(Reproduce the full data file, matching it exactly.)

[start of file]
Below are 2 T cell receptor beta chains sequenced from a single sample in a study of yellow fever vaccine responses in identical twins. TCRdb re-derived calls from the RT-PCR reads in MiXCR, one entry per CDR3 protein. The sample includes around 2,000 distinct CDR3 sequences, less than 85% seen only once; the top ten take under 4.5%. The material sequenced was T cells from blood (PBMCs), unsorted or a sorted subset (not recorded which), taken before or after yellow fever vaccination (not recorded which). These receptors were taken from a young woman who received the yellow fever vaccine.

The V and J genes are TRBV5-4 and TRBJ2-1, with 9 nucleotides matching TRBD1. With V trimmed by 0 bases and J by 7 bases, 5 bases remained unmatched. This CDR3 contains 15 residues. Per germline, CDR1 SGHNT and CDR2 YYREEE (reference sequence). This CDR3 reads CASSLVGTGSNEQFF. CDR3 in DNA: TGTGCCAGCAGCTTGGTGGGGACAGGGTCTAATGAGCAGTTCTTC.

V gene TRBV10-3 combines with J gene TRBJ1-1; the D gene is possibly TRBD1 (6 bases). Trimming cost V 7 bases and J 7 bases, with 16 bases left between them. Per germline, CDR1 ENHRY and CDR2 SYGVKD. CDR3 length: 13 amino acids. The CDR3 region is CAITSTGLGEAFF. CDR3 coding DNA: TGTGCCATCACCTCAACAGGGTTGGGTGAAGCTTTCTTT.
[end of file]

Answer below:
Below are 2 T cell receptor beta chains sequenced from a single sample in a study of yellow fever vaccine responses in identical twins. TCRdb re-derived calls from the RT-PCR reads in MiXCR, one entry per CDR3 protein. The sample includes around 2,000 distinct CDR3 sequences, less than 85% seen only once; the top ten take under 4.5%. The material sequenced was T cells from blood (PBMCs), unsorted or a sorted subset (not recorded which), taken before or after yellow fever vaccination (not recorded which). These receptors were taken from a young woman who received the yellow fever vaccine.

The V and J genes are TRBV5-4 and TRBJ2-1, with 9 nucleotides matching TRBD1. With V trimmed by 0 bases and J by 7 bases, 5 bases remained unmatched. This CDR3 contains 15 residues. Per germline, CDR1 SGHNT and CDR2 YYREEE (reference sequence). This CDR3 reads CASSLVGTGSNEQFF. CDR3 in DNA: TGTGCCAGCAGCTTGGTGGGGACAGGGTCTAATGAGCAGTTCTTC.

V gene TRBV10-3 combines with J gene TRBJ1-1; the D gene is possibly TRBD1 (6 bases). Trimming cost V 7 bases and J 7 bases, with 16 bases left between them. Per germline, CDR1 ENHRY and CDR2 SYGVKD. CDR3 length: 13 amino acids. The CDR3 region is CAITSTGLGEAFF. CDR3 coding DNA: TGTGCCATCACCTCAACAGGGTTGGGTGAAGCTTTCTTT.